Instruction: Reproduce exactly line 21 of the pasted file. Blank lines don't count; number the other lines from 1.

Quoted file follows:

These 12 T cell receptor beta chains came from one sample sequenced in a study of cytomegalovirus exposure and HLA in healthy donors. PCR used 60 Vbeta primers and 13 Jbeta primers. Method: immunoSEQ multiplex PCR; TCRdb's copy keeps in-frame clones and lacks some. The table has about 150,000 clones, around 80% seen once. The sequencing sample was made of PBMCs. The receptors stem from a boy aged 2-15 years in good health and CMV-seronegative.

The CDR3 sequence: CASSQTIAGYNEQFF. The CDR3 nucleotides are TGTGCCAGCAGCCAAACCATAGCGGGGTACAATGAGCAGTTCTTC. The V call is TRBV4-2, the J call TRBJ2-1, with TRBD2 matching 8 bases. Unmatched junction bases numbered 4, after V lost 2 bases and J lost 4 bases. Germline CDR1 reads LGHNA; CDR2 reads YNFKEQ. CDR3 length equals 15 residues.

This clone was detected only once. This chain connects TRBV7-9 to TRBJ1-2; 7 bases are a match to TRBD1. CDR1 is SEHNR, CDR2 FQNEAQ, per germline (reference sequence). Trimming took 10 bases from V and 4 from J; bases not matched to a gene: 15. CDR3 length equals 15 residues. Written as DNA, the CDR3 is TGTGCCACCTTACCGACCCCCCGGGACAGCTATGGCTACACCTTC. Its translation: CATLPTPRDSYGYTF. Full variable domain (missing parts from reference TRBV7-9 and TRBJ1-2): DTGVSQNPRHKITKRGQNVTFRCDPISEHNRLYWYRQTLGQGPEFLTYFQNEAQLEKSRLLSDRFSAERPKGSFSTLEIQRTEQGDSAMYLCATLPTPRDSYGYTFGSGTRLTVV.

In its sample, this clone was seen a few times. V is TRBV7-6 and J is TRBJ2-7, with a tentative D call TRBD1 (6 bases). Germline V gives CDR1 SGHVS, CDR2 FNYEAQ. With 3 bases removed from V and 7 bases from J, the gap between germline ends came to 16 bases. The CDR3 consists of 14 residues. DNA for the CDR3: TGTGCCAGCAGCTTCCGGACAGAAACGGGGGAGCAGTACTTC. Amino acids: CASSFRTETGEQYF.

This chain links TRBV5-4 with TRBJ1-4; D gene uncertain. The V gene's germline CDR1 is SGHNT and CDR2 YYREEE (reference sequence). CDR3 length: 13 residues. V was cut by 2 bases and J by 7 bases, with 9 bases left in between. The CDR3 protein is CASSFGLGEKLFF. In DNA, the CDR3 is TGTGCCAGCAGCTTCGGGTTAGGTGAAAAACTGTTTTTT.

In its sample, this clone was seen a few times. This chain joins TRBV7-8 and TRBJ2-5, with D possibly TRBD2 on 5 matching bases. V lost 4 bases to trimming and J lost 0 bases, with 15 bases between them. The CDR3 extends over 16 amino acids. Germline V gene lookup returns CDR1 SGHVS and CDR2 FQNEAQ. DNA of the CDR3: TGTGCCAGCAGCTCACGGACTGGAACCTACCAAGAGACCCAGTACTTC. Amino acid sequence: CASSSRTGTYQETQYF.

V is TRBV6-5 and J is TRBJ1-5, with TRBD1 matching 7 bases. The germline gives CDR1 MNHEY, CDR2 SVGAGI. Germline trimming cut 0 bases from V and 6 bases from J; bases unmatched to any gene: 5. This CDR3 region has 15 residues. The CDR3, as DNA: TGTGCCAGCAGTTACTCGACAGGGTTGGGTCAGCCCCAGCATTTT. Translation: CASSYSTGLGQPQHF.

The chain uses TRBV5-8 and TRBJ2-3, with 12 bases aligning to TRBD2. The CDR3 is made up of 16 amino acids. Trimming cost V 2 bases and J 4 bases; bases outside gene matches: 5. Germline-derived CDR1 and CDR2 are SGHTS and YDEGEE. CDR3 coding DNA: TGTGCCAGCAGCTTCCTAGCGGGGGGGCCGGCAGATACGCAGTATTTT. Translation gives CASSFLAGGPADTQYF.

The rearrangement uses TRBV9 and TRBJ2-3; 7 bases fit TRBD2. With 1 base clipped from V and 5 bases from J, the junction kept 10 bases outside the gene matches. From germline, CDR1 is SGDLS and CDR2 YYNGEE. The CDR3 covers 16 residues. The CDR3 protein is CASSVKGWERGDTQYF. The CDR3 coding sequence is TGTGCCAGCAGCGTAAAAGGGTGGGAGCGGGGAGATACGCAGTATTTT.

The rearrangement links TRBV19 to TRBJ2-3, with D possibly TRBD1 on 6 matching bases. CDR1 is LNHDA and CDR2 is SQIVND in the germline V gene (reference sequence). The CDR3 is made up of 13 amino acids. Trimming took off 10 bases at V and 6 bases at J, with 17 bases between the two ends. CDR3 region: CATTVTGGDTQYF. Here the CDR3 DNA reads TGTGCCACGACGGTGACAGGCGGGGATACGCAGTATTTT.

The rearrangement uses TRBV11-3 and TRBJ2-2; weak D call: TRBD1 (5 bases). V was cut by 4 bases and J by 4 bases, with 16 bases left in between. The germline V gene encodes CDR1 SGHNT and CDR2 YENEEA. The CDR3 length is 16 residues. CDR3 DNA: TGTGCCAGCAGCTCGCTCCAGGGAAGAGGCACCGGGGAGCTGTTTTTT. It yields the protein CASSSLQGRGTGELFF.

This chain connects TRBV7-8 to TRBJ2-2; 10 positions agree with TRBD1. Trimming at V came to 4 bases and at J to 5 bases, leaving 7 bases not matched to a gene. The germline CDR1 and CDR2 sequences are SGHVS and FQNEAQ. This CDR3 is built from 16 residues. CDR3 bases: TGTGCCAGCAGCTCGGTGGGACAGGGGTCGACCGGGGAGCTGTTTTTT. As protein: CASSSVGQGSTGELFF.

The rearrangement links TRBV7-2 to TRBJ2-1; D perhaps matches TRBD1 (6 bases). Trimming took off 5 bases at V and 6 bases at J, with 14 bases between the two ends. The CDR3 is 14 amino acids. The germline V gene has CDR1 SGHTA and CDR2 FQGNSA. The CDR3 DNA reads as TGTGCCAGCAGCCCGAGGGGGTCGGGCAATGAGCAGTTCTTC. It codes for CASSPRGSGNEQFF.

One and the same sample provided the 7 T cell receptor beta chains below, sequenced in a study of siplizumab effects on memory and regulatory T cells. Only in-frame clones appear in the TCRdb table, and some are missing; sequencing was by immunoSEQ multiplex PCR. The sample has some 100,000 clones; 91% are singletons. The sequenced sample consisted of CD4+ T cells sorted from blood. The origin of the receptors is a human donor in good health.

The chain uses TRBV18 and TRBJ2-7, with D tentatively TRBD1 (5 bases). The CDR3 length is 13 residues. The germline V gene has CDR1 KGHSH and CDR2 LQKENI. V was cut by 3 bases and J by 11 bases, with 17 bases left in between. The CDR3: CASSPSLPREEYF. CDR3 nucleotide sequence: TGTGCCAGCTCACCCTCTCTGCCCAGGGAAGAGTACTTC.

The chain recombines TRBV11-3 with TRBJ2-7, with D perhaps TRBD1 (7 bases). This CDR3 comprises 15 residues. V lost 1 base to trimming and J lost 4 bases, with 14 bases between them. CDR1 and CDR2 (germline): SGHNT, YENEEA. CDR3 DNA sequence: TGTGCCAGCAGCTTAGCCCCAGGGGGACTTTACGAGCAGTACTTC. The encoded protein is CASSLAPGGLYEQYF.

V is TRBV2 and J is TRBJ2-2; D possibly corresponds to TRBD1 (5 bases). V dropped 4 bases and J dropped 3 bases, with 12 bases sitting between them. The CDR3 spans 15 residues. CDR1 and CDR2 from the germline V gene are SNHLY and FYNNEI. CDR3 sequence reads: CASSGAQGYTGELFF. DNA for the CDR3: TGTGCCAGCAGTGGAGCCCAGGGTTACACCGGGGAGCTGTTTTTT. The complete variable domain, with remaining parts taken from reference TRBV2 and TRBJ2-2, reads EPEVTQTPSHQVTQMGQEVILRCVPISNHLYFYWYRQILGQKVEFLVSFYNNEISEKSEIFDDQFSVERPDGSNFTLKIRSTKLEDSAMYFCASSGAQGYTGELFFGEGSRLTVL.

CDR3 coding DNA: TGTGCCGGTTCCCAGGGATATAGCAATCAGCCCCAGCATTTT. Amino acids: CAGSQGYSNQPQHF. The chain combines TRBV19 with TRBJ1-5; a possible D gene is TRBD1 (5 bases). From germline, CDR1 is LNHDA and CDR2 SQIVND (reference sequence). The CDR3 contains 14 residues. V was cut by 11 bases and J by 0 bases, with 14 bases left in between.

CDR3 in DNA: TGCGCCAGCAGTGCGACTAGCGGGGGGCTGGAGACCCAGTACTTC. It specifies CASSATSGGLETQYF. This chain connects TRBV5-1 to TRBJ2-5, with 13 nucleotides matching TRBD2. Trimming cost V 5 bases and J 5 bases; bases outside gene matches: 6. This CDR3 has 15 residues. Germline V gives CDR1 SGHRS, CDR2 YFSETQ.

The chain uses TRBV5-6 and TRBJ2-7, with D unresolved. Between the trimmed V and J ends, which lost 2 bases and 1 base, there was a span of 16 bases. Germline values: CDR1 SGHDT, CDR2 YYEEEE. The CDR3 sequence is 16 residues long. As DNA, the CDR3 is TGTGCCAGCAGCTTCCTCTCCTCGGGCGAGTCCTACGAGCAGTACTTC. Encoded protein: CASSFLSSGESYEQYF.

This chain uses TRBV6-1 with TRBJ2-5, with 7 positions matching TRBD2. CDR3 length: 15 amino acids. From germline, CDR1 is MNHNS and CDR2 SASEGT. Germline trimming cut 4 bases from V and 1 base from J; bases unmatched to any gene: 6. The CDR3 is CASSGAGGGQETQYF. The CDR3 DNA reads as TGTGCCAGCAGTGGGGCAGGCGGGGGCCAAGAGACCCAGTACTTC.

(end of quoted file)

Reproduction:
This chain uses TRBV6-1 with TRBJ2-5, with 7 positions matching TRBD2. CDR3 length: 15 amino acids. From germline, CDR1 is MNHNS and CDR2 SASEGT. Germline trimming cut 4 bases from V and 1 base from J; bases unmatched to any gene: 6. The CDR3 is CASSGAGGGQETQYF. The CDR3 DNA reads as TGTGCCAGCAGTGGGGCAGGCGGGGGCCAAGAGACCCAGTACTTC.